clashes in Besiktas had gotten extremely violent and didn’t
die out until 2:00 AM. MILENE LARSSON: How
many people are injured in the mosque? -[SPEAKING FOREIGN LANGUAGE] -We wrote our names and blood
types on our arms, because we don’t know what will be
going on for today. So we want to be safe in a
hospital, in a government hospital and et cetera. That’s why we need that on. MILENE LARSSON: We heard there
were six civilian medical points around Taksim. So we went to visit
one of them. Are you a doctor? MILENE LARSSON: Are there a lot
of people coming into your emergency clinic? MILENE LARSSON: You hear
lots of, apparently, tear gas being shot. And it sounds like things are
really kicking off there. Has it been like this all day? -He’s going for an emergency. -[SPEAKING FOREIGN LANGUAGE] MILENE LARSSON: What are
you expecting tonight? -We expect that things
will get worse. God knows what awaits us. MILENE LARSSON: Yeah, we’ve
heard that police from all over Turkey has come
to Istanbul now. -Yeah. Also tear gas from all over
Turkey has come to Istanbul. MILENE LARSSON: Oh, my God. So we’re at Taksim Square. It’s almost 2:00 AM. People are building barricades
to keep the police out, or trying to. You can see fire. I think 150,000 people can
fit on this square. And it looks way more
crowded than that. I can’t believe how brave they
are after all the news of what’s happening in Besiktas. -You will eat a mussel? MILENE LARSSON: Yeah,
I’ll have a muscle. We were so sketched out about
coming to this square. And now people are just feeding
us muscles, which feels a bit random. But it’s nice. On the third day of riots
shaking the country, the people had taken back Taksim
Square, which was now the scene for a massive
street party. The park was still standing, and
the bulldozers and diggers that were sent to flatten
it had been destroyed. This area has been a really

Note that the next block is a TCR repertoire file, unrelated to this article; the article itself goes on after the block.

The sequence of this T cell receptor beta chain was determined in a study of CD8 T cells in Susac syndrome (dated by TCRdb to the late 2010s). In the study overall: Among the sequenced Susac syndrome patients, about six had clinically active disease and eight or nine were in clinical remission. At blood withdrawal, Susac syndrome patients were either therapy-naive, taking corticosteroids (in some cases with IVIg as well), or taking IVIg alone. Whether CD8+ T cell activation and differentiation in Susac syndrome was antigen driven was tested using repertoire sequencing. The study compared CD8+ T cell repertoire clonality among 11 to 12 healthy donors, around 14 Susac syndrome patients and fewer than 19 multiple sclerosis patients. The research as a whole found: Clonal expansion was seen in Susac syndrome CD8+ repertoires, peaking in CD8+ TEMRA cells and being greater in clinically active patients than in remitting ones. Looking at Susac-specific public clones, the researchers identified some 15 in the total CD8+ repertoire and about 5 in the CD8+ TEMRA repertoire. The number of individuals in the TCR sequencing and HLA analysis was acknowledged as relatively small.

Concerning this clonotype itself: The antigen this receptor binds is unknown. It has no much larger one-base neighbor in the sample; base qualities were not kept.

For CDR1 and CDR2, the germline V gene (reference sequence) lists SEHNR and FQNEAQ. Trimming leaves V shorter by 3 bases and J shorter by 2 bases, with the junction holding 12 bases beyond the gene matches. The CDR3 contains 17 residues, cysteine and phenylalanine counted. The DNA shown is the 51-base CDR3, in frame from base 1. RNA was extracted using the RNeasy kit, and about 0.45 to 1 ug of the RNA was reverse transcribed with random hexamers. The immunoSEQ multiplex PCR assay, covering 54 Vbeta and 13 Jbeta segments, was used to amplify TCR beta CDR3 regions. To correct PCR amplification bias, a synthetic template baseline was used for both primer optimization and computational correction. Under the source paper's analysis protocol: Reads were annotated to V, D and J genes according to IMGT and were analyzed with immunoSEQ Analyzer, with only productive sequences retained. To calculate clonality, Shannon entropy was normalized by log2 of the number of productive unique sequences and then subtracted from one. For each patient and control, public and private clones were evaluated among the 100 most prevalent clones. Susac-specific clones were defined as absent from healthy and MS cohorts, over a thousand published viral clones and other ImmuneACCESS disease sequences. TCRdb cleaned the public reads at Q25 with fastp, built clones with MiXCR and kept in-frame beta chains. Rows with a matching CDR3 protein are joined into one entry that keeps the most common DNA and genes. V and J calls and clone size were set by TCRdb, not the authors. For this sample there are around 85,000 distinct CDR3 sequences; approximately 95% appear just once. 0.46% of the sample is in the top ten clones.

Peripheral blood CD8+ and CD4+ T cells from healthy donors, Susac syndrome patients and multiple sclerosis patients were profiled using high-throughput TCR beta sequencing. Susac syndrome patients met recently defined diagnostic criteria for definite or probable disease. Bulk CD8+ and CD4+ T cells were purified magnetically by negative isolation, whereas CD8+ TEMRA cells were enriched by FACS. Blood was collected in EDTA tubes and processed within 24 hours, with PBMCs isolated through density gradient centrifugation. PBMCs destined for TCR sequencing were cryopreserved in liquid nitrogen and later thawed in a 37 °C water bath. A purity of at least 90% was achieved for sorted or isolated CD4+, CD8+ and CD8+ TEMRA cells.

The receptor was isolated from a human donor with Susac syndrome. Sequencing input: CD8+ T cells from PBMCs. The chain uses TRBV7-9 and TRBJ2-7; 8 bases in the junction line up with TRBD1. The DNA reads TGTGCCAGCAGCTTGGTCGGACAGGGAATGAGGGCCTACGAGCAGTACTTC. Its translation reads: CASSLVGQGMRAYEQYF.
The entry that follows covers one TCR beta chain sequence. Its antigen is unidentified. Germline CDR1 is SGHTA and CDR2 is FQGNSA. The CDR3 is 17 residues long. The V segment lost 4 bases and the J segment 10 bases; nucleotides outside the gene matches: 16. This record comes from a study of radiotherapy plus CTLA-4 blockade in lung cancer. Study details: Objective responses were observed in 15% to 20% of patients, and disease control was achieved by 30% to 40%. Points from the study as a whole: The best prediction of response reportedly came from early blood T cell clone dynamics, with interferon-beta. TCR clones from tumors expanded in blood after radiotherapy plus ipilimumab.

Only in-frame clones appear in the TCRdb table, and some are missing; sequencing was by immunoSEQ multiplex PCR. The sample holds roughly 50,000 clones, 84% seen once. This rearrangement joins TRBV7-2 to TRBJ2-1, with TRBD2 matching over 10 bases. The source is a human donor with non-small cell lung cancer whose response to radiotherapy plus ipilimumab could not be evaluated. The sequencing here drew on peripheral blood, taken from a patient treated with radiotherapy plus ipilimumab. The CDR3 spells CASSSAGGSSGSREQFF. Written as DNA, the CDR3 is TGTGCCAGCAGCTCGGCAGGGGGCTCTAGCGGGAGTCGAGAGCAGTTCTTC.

important monument of civil society in Turkey ever
since the ’60s. This is where people
come to protest. So, obviously, they don’t want
this place to get destroyed. -[SPEAKING FOREIGN LANGUAGE] MILENE LARSSON: We left the
celebrations to meet the MP who had become a
national hero. We’re on our way to meet Sirri
Sureyya Onder, the MP who stood in front of the bulldozers
when they tried to destroy Gezi Park
the other day. And he was reportedly hit by
a tear gas cartridge and hospitalized later on. SIRRI SUREYYA ONDER:
continued throughout the evening in Taksim. Football fans were joy riding
a digger in Besiktas. By this time, 1,700
protesters across Turkey had been arrested. It was time for us to leave. On our way out, we stopped
by Taksim Square. So it’s 1:00 AM on
Monday morning. The police have, tonight, again,
been brutally clamping down on protesters
in Besiktas. There are a lot of
people hurt. People are building massive
barricades to, basically, prevent police coming back
into Taksim Square. It’s been about a week since
the first people stood over there by the trees in Gezi Park
trying to prevent them from getting destroyed
by bulldozers. The square’s the emptiest
I’ve seen it so far. It could very well be because
it’s Monday morning and people need to go to work tomorrow. MILENE LARSSON: Do you think
they will come tonight? [MUSIC PLAYING]